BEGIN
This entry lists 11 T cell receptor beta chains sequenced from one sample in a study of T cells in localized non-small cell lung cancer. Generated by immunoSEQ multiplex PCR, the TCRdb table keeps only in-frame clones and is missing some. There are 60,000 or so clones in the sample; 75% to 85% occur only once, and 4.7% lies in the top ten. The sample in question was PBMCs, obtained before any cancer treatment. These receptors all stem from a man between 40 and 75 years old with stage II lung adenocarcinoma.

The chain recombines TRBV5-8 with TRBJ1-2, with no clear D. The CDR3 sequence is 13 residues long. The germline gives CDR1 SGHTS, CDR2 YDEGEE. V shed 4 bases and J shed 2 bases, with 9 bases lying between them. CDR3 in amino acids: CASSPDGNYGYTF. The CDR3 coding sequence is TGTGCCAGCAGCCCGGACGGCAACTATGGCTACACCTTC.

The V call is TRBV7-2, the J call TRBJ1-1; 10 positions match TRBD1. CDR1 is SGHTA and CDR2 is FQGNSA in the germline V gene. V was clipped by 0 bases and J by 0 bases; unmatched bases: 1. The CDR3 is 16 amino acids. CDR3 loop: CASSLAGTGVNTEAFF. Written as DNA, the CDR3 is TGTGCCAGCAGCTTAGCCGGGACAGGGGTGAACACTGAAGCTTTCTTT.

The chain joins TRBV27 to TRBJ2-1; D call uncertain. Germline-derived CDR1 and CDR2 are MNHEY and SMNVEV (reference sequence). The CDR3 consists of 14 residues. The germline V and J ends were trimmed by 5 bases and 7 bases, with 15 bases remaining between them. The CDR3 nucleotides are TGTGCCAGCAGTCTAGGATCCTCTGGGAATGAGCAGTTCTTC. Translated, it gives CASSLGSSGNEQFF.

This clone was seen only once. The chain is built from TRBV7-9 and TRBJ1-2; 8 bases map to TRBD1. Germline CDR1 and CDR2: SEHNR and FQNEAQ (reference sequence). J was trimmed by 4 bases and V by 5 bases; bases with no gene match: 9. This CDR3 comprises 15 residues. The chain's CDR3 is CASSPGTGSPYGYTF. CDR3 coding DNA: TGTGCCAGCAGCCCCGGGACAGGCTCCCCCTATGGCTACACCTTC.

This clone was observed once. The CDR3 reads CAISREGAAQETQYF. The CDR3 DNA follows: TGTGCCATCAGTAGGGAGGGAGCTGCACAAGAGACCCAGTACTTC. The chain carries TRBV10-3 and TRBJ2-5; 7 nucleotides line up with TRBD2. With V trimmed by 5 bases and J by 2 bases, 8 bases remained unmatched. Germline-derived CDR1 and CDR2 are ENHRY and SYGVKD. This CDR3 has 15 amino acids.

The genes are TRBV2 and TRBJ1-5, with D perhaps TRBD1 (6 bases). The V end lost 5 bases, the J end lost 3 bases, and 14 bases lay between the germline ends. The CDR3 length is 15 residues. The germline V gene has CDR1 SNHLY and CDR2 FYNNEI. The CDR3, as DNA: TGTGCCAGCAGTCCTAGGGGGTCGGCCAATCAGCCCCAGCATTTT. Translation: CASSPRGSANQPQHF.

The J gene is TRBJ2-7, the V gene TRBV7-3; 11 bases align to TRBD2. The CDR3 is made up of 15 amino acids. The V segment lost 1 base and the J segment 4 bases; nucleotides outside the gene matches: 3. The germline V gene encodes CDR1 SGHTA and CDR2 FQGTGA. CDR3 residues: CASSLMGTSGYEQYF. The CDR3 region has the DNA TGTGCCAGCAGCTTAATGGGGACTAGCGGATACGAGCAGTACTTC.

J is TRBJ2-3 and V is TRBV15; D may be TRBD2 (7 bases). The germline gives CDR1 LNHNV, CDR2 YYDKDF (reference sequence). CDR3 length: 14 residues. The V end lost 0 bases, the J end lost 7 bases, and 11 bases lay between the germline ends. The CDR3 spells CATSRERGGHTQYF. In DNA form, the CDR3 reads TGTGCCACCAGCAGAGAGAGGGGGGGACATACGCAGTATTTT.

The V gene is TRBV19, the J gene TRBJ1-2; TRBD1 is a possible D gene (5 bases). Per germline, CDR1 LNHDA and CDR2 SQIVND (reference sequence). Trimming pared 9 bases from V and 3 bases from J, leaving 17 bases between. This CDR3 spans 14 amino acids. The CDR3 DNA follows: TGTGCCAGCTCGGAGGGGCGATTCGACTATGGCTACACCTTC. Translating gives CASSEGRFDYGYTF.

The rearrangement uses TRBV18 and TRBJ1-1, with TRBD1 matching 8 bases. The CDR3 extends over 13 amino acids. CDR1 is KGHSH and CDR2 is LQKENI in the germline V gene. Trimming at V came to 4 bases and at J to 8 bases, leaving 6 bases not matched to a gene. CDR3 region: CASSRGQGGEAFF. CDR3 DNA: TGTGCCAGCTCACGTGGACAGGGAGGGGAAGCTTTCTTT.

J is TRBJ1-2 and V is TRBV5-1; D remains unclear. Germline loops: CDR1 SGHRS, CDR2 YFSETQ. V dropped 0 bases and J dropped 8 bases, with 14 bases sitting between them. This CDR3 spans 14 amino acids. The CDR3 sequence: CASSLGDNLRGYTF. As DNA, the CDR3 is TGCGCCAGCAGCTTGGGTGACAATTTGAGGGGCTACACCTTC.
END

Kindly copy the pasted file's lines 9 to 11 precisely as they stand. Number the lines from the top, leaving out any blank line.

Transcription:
J is TRBJ2-3 and V is TRBV15; D may be TRBD2 (7 bases). The germline gives CDR1 LNHNV, CDR2 YYDKDF (reference sequence). CDR3 length: 14 residues. The V end lost 0 bases, the J end lost 7 bases, and 11 bases lay between the germline ends. The CDR3 spells CATSRERGGHTQYF. In DNA form, the CDR3 reads TGTGCCACCAGCAGAGAGAGGGGGGGACATACGCAGTATTTT.

The V gene is TRBV19, the J gene TRBJ1-2; TRBD1 is a possible D gene (5 bases). Per germline, CDR1 LNHDA and CDR2 SQIVND (reference sequence). Trimming pared 9 bases from V and 3 bases from J, leaving 17 bases between. This CDR3 spans 14 amino acids. The CDR3 DNA follows: TGTGCCAGCTCGGAGGGGCGATTCGACTATGGCTACACCTTC. Translating gives CASSEGRFDYGYTF.

The rearrangement uses TRBV18 and TRBJ1-1, with TRBD1 matching 8 bases. The CDR3 extends over 13 amino acids. CDR1 is KGHSH and CDR2 is LQKENI in the germline V gene. Trimming at V came to 4 bases and at J to 8 bases, leaving 6 bases not matched to a gene. CDR3 region: CASSRGQGGEAFF. CDR3 DNA: TGTGCCAGCTCACGTGGACAGGGAGGGGAAGCTTTCTTT.